Incroyable! Massachusetts Institute of Technology researchers have developed what could very well be the 'holy grail' of submarine-to-surface communications. Monikered TARF, the system ostensibly converts SONAR to RADAR with no mid-processing steps required. Absolutely superb work, and today's Must Read.
News, via The Washington Post's Ashley Halsey III of significant information security issues at the Federal Aviation Agency. In this case, the Government Accountability Office has published a new report entitled "FAA Needs to Address Weaknesses in Air Traffic Control Systems", detailing significant shortcomings in the agency's capability to fend off electronic attacks.
The GAO report facts speak volumes: The FAA has failed to fully implement the planned, 'agency-wide' information security program. The failure to implement and deploy is a tell-tale of questionable competency within the Agency's information security management, whose duty and primary task is protecting the National Airspace System (aka NAS), of which, should be the core competency of the FAA.
Time for a change at the FAA? Probably, however, the issue of foot-dragging is deeply systemic at the Agency, witness the multi-year effort to implement the FAA's Next Generation Air Transportation System (aka NextGen). Any change will most likely be accomplished over decades, rather than single digit years... After all, thirteen years post-FISMA and the Agency has not yet implemented and deployed the mandated FISMA requirements, is, in a word - astonishing.
Now, focusing on the issues, we turn to the GAO discovered chllanges the FAA faces (of which, a statement from the GAO appears below, and is a direct excerpt from the published report. Read it, my fellow citizens, and weep.
"While the Federal Aviation Administration (FAA) has taken steps to protect its air traffic control systems from cyber-based and other threats, significant security control weaknesses remain, threatening the agency's ability to ensure the safe and uninterrupted operation of the national airspace system (NAS). These include weaknesses in controls intended to prevent, limit, and detect unauthorized access to computer resources, such as controls for protecting system boundaries, identifying and authenticating users, authorizing users to access systems, encrypting sensitive data, and auditing and monitoring activity on FAA's systems. Additionally, shortcomings in boundary protection controls between less-secure systems and the operational NAS environment increase the risk from these weaknesses.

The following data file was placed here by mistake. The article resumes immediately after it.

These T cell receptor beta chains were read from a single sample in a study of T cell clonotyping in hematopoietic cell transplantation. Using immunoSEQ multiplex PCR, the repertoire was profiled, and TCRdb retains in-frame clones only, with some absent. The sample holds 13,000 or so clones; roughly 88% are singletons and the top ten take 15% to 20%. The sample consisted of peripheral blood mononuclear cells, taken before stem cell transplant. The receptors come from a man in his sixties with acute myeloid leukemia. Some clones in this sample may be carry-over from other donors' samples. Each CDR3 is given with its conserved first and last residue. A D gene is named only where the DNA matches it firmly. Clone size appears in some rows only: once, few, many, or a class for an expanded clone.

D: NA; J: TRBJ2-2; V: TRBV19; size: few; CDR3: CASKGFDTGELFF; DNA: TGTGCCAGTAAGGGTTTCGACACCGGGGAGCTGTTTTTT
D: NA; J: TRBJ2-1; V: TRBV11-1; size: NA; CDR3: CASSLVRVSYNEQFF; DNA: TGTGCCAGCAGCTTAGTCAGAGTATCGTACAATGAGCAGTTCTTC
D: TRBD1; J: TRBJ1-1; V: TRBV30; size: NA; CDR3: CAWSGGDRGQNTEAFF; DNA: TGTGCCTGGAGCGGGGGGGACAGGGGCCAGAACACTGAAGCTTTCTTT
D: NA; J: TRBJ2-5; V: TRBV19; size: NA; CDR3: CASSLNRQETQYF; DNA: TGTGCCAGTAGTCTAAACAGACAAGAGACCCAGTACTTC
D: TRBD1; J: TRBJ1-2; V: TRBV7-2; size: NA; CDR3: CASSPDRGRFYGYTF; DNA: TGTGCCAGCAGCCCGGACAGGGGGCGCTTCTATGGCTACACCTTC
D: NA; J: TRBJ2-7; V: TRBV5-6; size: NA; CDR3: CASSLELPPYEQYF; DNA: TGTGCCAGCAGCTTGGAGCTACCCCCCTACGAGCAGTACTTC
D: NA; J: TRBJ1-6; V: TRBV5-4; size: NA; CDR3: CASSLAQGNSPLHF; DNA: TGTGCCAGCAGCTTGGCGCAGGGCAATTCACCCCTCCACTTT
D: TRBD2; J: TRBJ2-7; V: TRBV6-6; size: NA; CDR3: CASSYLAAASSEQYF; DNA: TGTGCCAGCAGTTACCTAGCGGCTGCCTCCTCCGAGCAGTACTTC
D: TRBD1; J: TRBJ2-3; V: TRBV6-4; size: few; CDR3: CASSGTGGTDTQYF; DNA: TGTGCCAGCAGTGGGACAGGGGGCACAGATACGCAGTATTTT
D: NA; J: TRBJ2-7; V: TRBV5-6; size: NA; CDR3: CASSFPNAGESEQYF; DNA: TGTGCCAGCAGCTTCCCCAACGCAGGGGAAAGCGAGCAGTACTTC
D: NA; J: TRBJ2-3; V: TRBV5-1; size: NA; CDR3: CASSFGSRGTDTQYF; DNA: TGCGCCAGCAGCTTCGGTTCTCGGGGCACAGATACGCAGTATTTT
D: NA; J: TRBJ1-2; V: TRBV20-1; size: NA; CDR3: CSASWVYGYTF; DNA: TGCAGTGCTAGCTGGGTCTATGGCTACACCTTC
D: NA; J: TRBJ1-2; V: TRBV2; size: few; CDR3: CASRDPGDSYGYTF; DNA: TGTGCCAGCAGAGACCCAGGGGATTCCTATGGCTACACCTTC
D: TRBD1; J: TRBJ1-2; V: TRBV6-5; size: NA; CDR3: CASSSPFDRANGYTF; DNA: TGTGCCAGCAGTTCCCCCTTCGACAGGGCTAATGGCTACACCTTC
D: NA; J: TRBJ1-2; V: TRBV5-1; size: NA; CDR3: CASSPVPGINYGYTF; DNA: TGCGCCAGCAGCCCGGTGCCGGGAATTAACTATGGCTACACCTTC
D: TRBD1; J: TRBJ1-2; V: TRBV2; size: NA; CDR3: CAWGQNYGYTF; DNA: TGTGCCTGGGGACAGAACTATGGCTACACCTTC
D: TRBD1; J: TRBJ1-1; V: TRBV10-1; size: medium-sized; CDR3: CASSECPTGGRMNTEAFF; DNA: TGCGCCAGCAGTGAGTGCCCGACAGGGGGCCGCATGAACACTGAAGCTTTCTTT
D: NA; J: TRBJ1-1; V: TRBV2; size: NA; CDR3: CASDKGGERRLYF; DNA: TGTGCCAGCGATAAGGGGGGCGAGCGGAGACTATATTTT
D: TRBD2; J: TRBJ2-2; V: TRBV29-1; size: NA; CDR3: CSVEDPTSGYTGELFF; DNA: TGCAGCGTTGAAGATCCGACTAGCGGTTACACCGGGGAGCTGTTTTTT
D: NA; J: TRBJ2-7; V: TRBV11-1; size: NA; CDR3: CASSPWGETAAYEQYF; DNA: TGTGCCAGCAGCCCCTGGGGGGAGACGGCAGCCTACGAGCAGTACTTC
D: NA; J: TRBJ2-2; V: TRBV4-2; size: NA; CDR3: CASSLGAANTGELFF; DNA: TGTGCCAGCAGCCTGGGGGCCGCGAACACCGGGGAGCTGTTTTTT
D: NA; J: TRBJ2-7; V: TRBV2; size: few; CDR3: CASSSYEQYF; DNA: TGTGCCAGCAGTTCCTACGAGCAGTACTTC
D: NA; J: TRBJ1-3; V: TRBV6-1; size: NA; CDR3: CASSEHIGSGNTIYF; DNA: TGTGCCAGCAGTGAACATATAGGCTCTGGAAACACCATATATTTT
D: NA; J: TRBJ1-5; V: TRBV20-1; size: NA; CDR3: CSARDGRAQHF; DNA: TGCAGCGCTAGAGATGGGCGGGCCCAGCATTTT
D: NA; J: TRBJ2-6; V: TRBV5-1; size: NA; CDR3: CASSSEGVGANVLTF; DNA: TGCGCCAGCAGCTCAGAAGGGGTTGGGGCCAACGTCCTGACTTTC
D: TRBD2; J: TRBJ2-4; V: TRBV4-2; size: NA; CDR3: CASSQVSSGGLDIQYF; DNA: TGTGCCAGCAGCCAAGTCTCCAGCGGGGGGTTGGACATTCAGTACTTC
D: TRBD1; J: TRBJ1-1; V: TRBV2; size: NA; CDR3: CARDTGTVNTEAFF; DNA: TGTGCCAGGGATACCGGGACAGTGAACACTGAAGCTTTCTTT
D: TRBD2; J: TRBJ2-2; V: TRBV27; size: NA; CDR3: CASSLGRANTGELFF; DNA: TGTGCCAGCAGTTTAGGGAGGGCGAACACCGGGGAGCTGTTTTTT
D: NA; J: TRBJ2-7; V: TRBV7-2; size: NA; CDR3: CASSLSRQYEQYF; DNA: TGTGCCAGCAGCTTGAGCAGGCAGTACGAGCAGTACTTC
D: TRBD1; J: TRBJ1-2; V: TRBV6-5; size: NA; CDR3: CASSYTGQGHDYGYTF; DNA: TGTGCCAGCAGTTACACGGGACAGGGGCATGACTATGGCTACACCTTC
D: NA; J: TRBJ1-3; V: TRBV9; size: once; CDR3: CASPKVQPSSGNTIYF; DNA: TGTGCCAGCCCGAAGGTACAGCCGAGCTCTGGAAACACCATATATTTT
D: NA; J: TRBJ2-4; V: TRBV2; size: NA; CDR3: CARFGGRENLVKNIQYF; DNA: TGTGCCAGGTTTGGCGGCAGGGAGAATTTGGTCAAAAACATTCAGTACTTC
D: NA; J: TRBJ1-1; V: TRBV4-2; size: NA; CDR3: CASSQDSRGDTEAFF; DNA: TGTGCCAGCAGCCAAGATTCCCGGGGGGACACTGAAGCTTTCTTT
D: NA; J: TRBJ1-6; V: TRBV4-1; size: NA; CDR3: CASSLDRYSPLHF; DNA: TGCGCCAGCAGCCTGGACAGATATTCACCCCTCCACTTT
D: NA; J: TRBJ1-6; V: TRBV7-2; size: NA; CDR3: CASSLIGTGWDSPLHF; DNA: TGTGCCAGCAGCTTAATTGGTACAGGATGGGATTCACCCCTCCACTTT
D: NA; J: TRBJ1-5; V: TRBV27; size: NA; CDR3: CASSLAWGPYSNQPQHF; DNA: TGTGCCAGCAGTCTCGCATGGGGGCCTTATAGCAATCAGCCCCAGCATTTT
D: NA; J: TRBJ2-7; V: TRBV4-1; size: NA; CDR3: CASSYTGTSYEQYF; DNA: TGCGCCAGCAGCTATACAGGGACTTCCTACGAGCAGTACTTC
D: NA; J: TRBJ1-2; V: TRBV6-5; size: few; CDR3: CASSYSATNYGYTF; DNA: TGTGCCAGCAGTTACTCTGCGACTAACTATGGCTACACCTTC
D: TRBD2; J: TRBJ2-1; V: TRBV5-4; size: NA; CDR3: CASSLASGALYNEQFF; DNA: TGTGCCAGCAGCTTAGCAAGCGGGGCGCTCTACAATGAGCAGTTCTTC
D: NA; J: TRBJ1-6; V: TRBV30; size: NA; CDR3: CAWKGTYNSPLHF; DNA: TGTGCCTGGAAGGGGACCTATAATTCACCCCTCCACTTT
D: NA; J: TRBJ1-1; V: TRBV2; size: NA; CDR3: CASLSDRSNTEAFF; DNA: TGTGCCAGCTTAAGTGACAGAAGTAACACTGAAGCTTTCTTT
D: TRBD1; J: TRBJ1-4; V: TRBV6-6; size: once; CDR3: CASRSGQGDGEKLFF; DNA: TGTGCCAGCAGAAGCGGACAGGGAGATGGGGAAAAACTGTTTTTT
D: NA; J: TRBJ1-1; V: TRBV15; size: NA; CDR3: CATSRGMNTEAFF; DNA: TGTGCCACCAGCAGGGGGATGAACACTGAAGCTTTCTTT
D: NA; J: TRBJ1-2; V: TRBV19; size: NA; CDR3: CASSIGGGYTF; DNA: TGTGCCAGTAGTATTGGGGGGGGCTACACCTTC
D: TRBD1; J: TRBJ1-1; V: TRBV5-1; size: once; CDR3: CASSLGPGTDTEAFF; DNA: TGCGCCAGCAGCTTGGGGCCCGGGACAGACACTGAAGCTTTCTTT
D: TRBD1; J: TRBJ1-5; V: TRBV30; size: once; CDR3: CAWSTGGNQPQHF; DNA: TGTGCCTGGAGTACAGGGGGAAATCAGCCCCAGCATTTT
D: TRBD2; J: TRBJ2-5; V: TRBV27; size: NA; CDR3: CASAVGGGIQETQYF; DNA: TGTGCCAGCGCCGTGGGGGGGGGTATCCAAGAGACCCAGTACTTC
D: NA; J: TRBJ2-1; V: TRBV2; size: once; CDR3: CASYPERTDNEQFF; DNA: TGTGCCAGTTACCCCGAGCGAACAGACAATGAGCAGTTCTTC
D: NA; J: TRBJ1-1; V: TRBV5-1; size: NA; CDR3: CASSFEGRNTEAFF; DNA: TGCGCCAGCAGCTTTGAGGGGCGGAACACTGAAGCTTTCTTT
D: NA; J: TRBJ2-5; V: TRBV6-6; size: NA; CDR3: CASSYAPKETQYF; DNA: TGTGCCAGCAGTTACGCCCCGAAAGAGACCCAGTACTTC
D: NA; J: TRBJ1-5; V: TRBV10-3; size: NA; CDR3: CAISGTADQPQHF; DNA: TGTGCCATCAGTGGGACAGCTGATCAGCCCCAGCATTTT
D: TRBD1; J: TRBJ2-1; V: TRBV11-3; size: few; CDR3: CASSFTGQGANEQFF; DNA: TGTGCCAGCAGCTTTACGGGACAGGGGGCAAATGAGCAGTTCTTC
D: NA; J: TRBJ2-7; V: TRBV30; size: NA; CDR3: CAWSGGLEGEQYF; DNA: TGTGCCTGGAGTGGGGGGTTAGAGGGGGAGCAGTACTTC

FAA also did not fully implement its agency-wide information security program. As required by the Federal Information Security Management Act of 2002, federal agencies should implement a security program that provides a framework for implementing controls at the agency. However, FAA's implementation of its security program was incomplete. For example, it did not always sufficiently test security controls to determine that they were operating as intended; resolve identified security weaknesses in a timely fashion; or complete or adequately test plans for restoring system operations in the event of a disruption or disaster. Additionally, the group responsible for incident detection and response for NAS systems did not have sufficient access to security logs or network sensors on the operational network, limiting FAA's ability to detect and respond to security incidents affecting its mission-critical systems.
The weaknesses in FAA's security controls and implementation of its security program existed, in part, because FAA had not fully established an integrated, organization-wide approach to managing information security risk that is aligned with its mission. National Institute of Standards and Technology guidance calls for agencies to establish and implement a security governance structure, an executive-level risk management function, and a risk management strategy in order to manage risk to their systems and information. FAA has established a Cyber Security Steering Committee to provide an agency-wide risk management function. However, it has not fully established the governance structure and practices to ensure that its information security decisions are aligned with its mission. For example, it has not (1) clearly established roles and responsibilities for information security for the NAS or (2) updated its information security strategic plan to reflect significant changes in the NAS environment, such as increased reliance on computer networks.
Until FAA effectively implements security controls, establishes stronger agency-wide information security risk management processes, fully implements its NAS information security program, and ensures that remedial actions are addressed in a timely manner, the weaknesses GAO identified are likely to continue, placing the safe and uninterrupted operation of the nation's air traffic control system at increased and unnecessary risk." via the United States Government Accountablity Office Report "FAA Needs to Address Weaknesses in Air Traffic Control Systems"